Taking to the road in your RV is a feeling like no other, the windows are down, the winds flowing through your hair and you have one heck of a road trip ahead of you. If you're traveling around a large country or continent then the possibilities are endless, you could find yourself by the ocean or halfway up a mountain, you go wherever the wind takes you. Now we are in 2020, technology has developed to such a point where being on the move doesn't mean you have to go without certain luxuries in life. We can develop our RV/camper/van to do just about anything our house can do, with the benefit of having it on wheels. The internet comes with us, along with the television and even your laptop if you fancy doing a bit of work whilst you're away, but that begs the question, how are we going to power all of our kit? When moving the battery should charge things like your phones but if you want that extra bit of juice then why not have a look at solar panels. But are they worth the investment?
What Is It For?
First of all, we should take a look at the real reason for solar panels on a recreational vehicle. It is a common misconception that solar panels are for your main electricity supply when on the move in your beloved camper. What they are actually for is restocking your onboard batteries with juice, ready for when you need it the most. Usually, you will recharge your batteries using an onboard generator but this can be a loud solution to any battery problem, especially when camping near others. Second to that is using your engine's alternator to recharge the batteries which does mean they will charge when you're on the move. With solar, all you need is some UV rays to be beaming down onto your panels.
They're Environmentally Friendly
Being aware of our carbon footprint is something we should all be doing, especially in the age of recycling. Installing solar panels on your roof means that you won't be using gasoline to run your generator and you won't need to run your engine every day if you're staying in the same place for a while. This will reduce the number of emissions you're releasing into the atmosphere, therefore being much better for the environment. That's worth the investment in itself.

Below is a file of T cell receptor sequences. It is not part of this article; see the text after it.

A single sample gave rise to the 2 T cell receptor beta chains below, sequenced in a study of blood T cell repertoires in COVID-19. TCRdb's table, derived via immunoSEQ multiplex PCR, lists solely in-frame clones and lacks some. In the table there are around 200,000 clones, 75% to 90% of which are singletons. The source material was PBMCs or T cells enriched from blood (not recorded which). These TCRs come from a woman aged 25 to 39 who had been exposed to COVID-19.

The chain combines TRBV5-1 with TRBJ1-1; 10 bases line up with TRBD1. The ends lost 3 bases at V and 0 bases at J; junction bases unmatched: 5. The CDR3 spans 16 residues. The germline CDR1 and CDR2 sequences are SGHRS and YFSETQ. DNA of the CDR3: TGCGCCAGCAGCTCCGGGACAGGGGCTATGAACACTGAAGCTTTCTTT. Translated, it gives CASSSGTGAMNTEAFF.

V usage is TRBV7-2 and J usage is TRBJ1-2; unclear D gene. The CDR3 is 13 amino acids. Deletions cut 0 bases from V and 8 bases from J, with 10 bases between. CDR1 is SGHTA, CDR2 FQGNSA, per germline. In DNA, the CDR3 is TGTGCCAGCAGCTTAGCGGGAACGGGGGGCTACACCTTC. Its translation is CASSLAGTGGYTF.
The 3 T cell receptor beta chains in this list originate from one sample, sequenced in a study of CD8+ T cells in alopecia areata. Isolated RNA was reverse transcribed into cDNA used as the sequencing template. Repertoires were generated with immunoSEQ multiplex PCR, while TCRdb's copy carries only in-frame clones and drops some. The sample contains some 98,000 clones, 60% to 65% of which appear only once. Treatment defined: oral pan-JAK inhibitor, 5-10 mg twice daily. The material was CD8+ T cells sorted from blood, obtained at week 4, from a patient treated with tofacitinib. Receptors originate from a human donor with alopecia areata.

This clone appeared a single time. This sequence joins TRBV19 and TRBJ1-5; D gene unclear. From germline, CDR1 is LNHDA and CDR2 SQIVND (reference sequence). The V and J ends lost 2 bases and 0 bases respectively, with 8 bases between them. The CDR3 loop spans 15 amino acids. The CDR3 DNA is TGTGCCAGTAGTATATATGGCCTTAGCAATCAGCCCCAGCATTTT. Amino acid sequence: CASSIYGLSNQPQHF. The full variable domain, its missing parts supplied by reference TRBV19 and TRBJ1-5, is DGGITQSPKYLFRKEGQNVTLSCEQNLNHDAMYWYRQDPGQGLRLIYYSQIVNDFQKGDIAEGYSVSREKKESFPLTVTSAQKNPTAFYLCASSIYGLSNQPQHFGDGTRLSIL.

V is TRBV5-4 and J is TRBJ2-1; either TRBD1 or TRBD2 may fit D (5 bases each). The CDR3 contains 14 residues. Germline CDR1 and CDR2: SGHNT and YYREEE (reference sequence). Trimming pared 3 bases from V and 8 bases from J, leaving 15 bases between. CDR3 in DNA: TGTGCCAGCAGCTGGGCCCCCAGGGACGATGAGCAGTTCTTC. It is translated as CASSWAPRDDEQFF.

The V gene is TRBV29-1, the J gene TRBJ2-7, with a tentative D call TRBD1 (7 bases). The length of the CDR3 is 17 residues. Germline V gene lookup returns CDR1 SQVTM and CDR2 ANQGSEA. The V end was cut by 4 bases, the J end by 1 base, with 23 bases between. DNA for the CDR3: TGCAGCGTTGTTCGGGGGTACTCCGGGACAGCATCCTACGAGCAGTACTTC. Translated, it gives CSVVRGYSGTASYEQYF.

How Much Do They Cost?
There are obviously a huge number of different solar panels on offer to the general public, from the reasonably cheap to the more expensive upmarket brands. Depending on what you want from your solar panels will determine how much you're going to spend. The professionals at TheSolarAdvantage.net suggest that you should work out exactly what power you're going to need from your solar panels before making any decisions. Understanding how much power you use in your RV first will make your decision much easier, there's no point in buying the most expensive panels when you're only going to need half their power outage. Roughly speaking you're going to be looking at around $150-350 per solar panel.
Am I Going To Save Money?
The simple answer to this question is yes, you will end up saving money. However, the actual amount of money you're going to save does depend on a few different factors. The amount of time your panels spend in direct sunlight is obviously the biggest issue and despite the fact that UV does come through on cloudy days, it's always better to be broad daylight. The angle of your solar panels also makes a difference, but this is an easy fix when it comes to them being on the top of your camper as the majority of RV solar panels come with stands to hold them up. Finally, the size of your panel will affect how much you'll save. Yes, you're limited to roof space but there's nothing saying you can't fill the top of your van with as many panels as you like.
When it comes to having solar panels on your RV the main thing you'll be saving money on is the fuel it costs to run your generator, which can be rather costly. If you have the money to invest in solar, then I would recommend you do so, be a part of the future.
When we take everything into consideration we can see that overall it's going to be far more beneficial for you to install solar panels on your RV even if it does come with a slightly expensive initial cost. Not only will it save you money in the long run but it's also going to do wonders for the environment, something that should be thought about if you're going to be driving around for years on end!